My son and I have been monitoring the frogspawn in our garden pond since April. It has been fascinating to see the tadpoles hatch, then grow into monstrous alien-looking aquatic denizens. Suddenly in the last couple of weeks they have started sprouting limbs, then their feet and toes have lengthened becoming mobile. Body shapes change, the tails shorten and a new form develops.
This is interesting stuff, but the biggest talking point in our family has been the observation that the reasonably big, fat tadpoles end up turning into relatively-speaking quite tiny froglets. Why is this?
Clearly the metamorphosis takes energy; the gut system changes the body shape of the animal, but all of the excess (most obviously the tail) has to be reabsorbed to fuel the transformation. The result is a smaller animal – but one which is much more adaptable, capable and resilient – and which, as it moves out of the pond, hunting and feeding, soon outgrows its original tadpole form.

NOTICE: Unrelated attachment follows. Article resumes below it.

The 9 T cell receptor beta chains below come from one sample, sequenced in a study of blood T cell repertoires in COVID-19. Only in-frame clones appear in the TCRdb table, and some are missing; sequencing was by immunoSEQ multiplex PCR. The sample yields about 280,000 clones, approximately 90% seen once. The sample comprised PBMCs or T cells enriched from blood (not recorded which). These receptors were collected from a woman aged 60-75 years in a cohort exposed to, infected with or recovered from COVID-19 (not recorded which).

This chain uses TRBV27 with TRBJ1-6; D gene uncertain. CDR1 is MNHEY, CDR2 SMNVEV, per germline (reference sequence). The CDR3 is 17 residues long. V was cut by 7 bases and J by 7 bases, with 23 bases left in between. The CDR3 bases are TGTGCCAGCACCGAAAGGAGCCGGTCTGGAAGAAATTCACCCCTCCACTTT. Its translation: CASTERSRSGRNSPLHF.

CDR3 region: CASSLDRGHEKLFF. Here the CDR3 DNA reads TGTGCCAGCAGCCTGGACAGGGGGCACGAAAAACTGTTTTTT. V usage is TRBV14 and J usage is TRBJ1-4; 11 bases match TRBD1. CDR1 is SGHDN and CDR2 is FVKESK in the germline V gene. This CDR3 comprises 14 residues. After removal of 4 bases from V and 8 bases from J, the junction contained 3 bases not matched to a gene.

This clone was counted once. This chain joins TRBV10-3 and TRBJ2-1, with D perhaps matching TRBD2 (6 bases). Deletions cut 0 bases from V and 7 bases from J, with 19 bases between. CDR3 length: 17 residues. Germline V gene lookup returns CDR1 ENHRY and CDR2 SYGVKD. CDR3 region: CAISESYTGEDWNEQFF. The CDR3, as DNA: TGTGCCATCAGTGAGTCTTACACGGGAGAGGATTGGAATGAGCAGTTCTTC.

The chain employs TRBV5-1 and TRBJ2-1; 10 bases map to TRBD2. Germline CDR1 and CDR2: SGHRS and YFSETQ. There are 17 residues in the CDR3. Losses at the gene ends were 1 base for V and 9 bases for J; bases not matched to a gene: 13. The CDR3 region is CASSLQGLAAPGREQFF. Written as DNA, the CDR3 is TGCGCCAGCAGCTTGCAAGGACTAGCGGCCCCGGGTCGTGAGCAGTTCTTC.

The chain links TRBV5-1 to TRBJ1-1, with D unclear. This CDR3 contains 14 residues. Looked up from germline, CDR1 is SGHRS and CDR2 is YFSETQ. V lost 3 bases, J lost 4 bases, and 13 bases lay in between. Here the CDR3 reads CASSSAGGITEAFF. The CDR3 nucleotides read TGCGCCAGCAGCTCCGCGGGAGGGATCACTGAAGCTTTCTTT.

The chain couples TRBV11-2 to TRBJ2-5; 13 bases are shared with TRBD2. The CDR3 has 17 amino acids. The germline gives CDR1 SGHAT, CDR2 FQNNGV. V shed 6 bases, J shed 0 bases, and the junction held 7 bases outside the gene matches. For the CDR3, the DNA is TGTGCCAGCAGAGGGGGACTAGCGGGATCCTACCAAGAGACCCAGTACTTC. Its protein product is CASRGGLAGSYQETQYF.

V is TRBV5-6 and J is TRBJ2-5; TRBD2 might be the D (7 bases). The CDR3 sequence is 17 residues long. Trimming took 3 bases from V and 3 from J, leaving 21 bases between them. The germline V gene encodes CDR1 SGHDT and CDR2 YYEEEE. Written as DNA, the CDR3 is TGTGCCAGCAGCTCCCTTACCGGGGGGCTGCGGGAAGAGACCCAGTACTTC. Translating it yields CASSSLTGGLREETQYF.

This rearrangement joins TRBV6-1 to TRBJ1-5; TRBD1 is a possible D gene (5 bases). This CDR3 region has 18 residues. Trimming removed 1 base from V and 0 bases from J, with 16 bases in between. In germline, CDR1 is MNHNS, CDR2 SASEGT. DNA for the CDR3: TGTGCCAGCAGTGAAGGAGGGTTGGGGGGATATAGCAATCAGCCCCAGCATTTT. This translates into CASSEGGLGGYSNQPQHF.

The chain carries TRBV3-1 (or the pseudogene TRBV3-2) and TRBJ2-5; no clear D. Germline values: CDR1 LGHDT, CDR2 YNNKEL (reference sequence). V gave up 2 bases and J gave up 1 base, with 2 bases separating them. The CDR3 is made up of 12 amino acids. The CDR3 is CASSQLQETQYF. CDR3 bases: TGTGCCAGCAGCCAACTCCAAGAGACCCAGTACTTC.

The moral of the tale is, hopefully, obvious – with change, you don’t get something for nothing. If we want change to happen we need to expect an investment – to put something into the change.
Remarkably, however, investment in change does not primarily mean money and resources. Initially, the resources are within us.
What change certainly requires, as in the frog, is an investment by us – a renewal in our thinking
– and that takes EFFORT.
The effort is expressed in establishing new thinking, in questioning ourselves, in being open to new ideas (which stretch our minds or challenge our emotions), and in getting into new habits through practice.
Of course it is always easier to do nothing and sit on the proverbial sofa…
…watching the same problems occur again and again.
Coppin, A. and Barratt, J. (2002) Timeless Management, Palgrave MacMillan, NY